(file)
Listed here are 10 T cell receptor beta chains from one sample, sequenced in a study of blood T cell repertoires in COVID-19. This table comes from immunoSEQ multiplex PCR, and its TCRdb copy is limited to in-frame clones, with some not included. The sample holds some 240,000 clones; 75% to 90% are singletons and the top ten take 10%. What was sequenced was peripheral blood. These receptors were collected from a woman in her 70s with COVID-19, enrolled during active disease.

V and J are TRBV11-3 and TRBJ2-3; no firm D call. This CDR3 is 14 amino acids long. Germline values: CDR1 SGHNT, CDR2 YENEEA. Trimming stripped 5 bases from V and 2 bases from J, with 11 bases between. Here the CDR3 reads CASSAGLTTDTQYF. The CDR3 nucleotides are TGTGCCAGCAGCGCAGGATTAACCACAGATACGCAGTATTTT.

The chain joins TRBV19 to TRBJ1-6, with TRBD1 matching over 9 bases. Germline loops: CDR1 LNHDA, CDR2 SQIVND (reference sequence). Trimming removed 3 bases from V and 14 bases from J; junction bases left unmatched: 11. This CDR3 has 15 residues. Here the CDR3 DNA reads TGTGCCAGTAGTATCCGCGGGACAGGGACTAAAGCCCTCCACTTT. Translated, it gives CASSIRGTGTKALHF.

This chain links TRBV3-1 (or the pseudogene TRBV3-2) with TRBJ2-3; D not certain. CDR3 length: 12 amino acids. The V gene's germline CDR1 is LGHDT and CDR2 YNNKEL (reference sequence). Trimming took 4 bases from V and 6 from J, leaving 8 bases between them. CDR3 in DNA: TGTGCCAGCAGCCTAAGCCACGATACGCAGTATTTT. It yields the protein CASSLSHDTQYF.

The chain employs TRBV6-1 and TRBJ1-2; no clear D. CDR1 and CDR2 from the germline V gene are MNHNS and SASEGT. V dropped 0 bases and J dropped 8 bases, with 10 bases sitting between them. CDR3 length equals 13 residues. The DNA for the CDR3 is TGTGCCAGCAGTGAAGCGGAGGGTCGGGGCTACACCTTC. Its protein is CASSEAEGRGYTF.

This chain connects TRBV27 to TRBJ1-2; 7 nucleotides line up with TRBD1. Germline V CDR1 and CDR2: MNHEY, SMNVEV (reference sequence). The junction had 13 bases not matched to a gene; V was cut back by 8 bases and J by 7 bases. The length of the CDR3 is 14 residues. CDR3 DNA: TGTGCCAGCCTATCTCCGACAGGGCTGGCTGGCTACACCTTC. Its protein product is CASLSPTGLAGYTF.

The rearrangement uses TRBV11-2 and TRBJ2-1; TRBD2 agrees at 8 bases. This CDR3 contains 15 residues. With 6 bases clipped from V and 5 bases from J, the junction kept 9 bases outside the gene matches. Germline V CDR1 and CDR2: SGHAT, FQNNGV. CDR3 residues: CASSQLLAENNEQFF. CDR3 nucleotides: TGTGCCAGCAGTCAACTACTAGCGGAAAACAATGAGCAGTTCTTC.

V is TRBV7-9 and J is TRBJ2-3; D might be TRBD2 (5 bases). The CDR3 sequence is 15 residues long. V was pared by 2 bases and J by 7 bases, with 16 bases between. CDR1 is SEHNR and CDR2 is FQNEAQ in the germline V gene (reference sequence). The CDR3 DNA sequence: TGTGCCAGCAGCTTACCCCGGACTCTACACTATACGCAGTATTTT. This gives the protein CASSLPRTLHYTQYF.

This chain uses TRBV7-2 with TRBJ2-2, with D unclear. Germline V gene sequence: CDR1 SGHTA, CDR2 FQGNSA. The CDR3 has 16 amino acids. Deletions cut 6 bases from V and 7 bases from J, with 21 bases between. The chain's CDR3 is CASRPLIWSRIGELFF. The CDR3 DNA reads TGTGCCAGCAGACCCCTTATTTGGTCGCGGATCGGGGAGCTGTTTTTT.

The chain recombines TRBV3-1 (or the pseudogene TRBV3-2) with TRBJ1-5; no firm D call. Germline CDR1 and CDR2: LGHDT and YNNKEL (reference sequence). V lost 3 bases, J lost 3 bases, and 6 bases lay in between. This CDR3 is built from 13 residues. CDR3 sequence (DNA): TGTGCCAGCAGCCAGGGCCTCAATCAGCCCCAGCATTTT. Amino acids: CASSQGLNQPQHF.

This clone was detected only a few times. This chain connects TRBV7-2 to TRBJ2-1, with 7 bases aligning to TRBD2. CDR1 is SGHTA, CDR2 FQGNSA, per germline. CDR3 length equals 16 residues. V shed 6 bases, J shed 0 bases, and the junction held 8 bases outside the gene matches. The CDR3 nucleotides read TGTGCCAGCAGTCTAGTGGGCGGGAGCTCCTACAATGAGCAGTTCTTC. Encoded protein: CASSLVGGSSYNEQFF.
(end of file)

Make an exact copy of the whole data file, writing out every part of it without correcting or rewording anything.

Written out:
Listed here are 10 T cell receptor beta chains from one sample, sequenced in a study of blood T cell repertoires in COVID-19. This table comes from immunoSEQ multiplex PCR, and its TCRdb copy is limited to in-frame clones, with some not included. The sample holds some 240,000 clones; 75% to 90% are singletons and the top ten take 10%. What was sequenced was peripheral blood. These receptors were collected from a woman in her 70s with COVID-19, enrolled during active disease.

V and J are TRBV11-3 and TRBJ2-3; no firm D call. This CDR3 is 14 amino acids long. Germline values: CDR1 SGHNT, CDR2 YENEEA. Trimming stripped 5 bases from V and 2 bases from J, with 11 bases between. Here the CDR3 reads CASSAGLTTDTQYF. The CDR3 nucleotides are TGTGCCAGCAGCGCAGGATTAACCACAGATACGCAGTATTTT.

The chain joins TRBV19 to TRBJ1-6, with TRBD1 matching over 9 bases. Germline loops: CDR1 LNHDA, CDR2 SQIVND (reference sequence). Trimming removed 3 bases from V and 14 bases from J; junction bases left unmatched: 11. This CDR3 has 15 residues. Here the CDR3 DNA reads TGTGCCAGTAGTATCCGCGGGACAGGGACTAAAGCCCTCCACTTT. Translated, it gives CASSIRGTGTKALHF.

This chain links TRBV3-1 (or the pseudogene TRBV3-2) with TRBJ2-3; D not certain. CDR3 length: 12 amino acids. The V gene's germline CDR1 is LGHDT and CDR2 YNNKEL (reference sequence). Trimming took 4 bases from V and 6 from J, leaving 8 bases between them. CDR3 in DNA: TGTGCCAGCAGCCTAAGCCACGATACGCAGTATTTT. It yields the protein CASSLSHDTQYF.

The chain employs TRBV6-1 and TRBJ1-2; no clear D. CDR1 and CDR2 from the germline V gene are MNHNS and SASEGT. V dropped 0 bases and J dropped 8 bases, with 10 bases sitting between them. CDR3 length equals 13 residues. The DNA for the CDR3 is TGTGCCAGCAGTGAAGCGGAGGGTCGGGGCTACACCTTC. Its protein is CASSEAEGRGYTF.

This chain connects TRBV27 to TRBJ1-2; 7 nucleotides line up with TRBD1. Germline V CDR1 and CDR2: MNHEY, SMNVEV (reference sequence). The junction had 13 bases not matched to a gene; V was cut back by 8 bases and J by 7 bases. The length of the CDR3 is 14 residues. CDR3 DNA: TGTGCCAGCCTATCTCCGACAGGGCTGGCTGGCTACACCTTC. Its protein product is CASLSPTGLAGYTF.

The rearrangement uses TRBV11-2 and TRBJ2-1; TRBD2 agrees at 8 bases. This CDR3 contains 15 residues. With 6 bases clipped from V and 5 bases from J, the junction kept 9 bases outside the gene matches. Germline V CDR1 and CDR2: SGHAT, FQNNGV. CDR3 residues: CASSQLLAENNEQFF. CDR3 nucleotides: TGTGCCAGCAGTCAACTACTAGCGGAAAACAATGAGCAGTTCTTC.

V is TRBV7-9 and J is TRBJ2-3; D might be TRBD2 (5 bases). The CDR3 sequence is 15 residues long. V was pared by 2 bases and J by 7 bases, with 16 bases between. CDR1 is SEHNR and CDR2 is FQNEAQ in the germline V gene (reference sequence). The CDR3 DNA sequence: TGTGCCAGCAGCTTACCCCGGACTCTACACTATACGCAGTATTTT. This gives the protein CASSLPRTLHYTQYF.

This chain uses TRBV7-2 with TRBJ2-2, with D unclear. Germline V gene sequence: CDR1 SGHTA, CDR2 FQGNSA. The CDR3 has 16 amino acids. Deletions cut 6 bases from V and 7 bases from J, with 21 bases between. The chain's CDR3 is CASRPLIWSRIGELFF. The CDR3 DNA reads TGTGCCAGCAGACCCCTTATTTGGTCGCGGATCGGGGAGCTGTTTTTT.

The chain recombines TRBV3-1 (or the pseudogene TRBV3-2) with TRBJ1-5; no firm D call. Germline CDR1 and CDR2: LGHDT and YNNKEL (reference sequence). V lost 3 bases, J lost 3 bases, and 6 bases lay in between. This CDR3 is built from 13 residues. CDR3 sequence (DNA): TGTGCCAGCAGCCAGGGCCTCAATCAGCCCCAGCATTTT. Amino acids: CASSQGLNQPQHF.

This clone was detected only a few times. This chain connects TRBV7-2 to TRBJ2-1, with 7 bases aligning to TRBD2. CDR1 is SGHTA, CDR2 FQGNSA, per germline. CDR3 length equals 16 residues. V shed 6 bases, J shed 0 bases, and the junction held 8 bases outside the gene matches. The CDR3 nucleotides read TGTGCCAGCAGTCTAGTGGGCGGGAGCTCCTACAATGAGCAGTTCTTC. Encoded protein: CASSLVGGSSYNEQFF.